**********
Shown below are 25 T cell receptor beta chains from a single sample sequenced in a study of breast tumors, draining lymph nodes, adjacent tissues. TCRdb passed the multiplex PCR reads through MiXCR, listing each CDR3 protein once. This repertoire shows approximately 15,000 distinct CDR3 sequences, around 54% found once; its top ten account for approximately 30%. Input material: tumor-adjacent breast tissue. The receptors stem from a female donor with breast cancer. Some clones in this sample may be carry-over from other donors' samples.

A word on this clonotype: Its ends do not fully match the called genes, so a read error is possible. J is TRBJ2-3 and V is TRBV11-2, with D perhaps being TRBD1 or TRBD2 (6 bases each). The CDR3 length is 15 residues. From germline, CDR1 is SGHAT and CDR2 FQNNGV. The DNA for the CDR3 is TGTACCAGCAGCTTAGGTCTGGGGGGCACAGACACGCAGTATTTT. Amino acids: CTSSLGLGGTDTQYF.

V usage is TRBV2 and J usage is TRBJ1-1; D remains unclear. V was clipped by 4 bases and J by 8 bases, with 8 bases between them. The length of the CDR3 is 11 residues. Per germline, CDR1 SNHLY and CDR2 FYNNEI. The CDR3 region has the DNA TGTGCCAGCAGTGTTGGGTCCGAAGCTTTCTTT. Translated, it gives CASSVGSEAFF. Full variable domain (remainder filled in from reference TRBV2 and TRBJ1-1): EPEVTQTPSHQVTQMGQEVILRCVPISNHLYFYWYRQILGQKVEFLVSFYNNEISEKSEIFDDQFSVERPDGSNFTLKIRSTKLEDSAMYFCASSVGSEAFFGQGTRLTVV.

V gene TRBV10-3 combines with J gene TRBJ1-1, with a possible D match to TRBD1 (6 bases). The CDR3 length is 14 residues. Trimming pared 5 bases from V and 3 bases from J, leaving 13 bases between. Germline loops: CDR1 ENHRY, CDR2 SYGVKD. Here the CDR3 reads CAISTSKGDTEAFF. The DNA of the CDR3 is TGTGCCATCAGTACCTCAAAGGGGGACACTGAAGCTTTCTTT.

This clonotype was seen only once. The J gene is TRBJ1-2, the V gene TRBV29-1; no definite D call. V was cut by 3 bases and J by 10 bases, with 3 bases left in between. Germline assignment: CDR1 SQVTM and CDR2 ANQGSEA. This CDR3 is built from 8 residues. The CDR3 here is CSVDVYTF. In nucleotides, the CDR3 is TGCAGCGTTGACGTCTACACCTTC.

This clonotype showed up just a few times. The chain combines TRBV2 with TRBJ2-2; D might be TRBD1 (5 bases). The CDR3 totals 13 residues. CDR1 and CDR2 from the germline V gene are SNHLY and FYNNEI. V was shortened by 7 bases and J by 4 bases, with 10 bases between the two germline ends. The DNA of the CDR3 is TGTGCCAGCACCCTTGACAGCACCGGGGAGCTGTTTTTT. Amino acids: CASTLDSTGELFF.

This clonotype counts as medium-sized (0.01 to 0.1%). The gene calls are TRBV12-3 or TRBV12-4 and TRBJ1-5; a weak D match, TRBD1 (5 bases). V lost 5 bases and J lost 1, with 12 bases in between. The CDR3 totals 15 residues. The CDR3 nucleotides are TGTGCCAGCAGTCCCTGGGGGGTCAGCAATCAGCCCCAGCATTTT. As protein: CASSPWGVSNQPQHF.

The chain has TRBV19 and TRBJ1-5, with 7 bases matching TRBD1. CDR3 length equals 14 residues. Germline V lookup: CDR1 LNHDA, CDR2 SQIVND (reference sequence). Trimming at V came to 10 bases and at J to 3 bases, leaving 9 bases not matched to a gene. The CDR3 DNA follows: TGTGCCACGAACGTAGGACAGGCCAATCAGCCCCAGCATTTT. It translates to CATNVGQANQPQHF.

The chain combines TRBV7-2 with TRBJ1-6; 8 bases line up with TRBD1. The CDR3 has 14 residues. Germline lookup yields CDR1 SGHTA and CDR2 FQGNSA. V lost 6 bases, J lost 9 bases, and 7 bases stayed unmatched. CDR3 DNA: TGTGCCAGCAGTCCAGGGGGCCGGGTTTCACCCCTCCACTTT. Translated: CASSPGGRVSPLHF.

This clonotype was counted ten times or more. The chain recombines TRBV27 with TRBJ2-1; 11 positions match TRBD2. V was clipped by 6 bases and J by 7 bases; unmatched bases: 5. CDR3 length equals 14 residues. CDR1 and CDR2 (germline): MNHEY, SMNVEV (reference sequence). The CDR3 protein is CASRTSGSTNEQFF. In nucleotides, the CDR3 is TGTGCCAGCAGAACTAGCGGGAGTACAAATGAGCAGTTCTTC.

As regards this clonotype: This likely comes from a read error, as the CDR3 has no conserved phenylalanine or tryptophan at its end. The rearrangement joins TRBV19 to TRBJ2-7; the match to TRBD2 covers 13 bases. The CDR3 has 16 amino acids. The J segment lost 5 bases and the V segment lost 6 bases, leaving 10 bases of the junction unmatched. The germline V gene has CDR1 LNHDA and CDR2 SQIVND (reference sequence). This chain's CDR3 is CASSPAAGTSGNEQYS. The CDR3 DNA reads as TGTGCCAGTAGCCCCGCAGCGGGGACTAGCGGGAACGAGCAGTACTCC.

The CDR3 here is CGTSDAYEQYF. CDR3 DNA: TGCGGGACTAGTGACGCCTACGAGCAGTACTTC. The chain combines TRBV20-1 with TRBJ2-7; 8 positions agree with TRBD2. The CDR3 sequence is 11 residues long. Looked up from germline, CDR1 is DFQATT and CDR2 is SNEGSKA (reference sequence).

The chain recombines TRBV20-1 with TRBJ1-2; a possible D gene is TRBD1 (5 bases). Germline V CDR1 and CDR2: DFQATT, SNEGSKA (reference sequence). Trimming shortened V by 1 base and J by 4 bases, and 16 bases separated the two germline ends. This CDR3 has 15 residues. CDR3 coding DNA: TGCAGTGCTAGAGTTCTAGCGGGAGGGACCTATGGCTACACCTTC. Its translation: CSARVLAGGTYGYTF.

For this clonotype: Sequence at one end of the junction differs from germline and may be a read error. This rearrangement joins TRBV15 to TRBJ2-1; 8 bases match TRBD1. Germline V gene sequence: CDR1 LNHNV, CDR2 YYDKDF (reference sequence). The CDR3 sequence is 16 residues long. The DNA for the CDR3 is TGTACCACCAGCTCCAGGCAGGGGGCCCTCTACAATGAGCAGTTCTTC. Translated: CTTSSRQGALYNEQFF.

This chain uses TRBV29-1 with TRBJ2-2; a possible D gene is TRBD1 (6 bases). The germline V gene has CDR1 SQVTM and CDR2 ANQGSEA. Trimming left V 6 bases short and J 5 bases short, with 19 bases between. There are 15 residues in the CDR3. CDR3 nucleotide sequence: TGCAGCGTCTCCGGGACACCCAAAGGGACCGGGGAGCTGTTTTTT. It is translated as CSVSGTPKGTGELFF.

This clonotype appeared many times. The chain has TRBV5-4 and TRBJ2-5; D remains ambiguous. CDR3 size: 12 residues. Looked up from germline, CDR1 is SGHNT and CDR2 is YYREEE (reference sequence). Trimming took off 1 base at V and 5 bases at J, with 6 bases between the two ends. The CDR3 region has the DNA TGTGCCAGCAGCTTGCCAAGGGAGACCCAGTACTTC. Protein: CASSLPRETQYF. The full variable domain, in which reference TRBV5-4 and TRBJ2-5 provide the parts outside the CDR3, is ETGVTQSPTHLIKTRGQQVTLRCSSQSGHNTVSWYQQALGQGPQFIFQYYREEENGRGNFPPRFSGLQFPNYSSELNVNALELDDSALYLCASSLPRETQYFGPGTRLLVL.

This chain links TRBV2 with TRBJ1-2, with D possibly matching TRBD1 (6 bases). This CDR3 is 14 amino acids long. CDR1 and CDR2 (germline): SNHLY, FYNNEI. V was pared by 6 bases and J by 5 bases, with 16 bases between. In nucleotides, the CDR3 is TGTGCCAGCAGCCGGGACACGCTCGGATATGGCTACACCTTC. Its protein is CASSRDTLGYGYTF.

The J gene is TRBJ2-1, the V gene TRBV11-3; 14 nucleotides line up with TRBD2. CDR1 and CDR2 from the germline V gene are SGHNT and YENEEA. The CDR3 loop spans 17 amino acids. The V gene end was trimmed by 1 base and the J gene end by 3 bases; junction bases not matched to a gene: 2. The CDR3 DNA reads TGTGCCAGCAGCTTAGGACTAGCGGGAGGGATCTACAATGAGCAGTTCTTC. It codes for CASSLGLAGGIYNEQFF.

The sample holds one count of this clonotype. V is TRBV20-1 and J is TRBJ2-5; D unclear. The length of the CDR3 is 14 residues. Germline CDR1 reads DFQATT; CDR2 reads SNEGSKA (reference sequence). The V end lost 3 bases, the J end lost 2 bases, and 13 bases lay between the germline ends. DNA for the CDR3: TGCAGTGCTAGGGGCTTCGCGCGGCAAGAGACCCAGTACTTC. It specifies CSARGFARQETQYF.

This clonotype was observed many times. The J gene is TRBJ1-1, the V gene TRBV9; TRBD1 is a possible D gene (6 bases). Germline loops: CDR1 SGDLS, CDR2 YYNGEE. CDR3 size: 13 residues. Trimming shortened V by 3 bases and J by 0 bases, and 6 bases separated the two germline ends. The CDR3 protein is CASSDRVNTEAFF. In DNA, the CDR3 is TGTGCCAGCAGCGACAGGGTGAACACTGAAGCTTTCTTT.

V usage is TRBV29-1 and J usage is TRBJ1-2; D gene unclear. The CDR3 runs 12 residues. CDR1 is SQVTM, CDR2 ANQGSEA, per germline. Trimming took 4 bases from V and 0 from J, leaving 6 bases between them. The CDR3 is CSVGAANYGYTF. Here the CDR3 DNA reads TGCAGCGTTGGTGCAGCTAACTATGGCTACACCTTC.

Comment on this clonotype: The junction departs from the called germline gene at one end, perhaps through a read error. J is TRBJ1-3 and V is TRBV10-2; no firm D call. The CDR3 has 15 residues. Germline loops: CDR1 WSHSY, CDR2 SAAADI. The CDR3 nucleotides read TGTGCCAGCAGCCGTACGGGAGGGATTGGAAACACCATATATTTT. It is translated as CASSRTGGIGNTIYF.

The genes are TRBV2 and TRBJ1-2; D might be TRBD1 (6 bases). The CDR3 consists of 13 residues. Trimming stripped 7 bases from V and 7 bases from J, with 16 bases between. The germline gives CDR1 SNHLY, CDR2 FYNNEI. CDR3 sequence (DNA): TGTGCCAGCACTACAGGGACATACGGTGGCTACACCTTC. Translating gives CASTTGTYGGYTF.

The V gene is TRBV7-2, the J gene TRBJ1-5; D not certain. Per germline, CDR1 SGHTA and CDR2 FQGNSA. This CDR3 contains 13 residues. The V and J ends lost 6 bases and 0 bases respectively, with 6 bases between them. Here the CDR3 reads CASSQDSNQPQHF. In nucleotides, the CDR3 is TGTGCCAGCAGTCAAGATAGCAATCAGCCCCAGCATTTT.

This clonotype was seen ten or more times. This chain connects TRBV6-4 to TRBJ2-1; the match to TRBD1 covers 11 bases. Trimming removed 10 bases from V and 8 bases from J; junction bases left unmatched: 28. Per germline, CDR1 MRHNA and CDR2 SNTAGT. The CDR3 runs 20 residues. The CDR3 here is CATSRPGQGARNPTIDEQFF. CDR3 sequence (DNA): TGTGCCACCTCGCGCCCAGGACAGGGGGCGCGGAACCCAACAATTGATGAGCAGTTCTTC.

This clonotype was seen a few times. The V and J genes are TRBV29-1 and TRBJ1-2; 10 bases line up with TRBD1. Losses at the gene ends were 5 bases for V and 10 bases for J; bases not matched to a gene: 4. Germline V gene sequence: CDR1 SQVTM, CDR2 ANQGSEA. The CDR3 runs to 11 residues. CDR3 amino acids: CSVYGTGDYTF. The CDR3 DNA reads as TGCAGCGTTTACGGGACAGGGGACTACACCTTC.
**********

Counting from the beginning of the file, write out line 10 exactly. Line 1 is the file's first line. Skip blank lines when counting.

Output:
This clonotype was counted ten times or more. The chain recombines TRBV27 with TRBJ2-1; 11 positions match TRBD2. V was clipped by 6 bases and J by 7 bases; unmatched bases: 5. CDR3 length equals 14 residues. CDR1 and CDR2 (germline): MNHEY, SMNVEV (reference sequence). The CDR3 protein is CASRTSGSTNEQFF. In nucleotides, the CDR3 is TGTGCCAGCAGAACTAGCGGGAGTACAAATGAGCAGTTCTTC.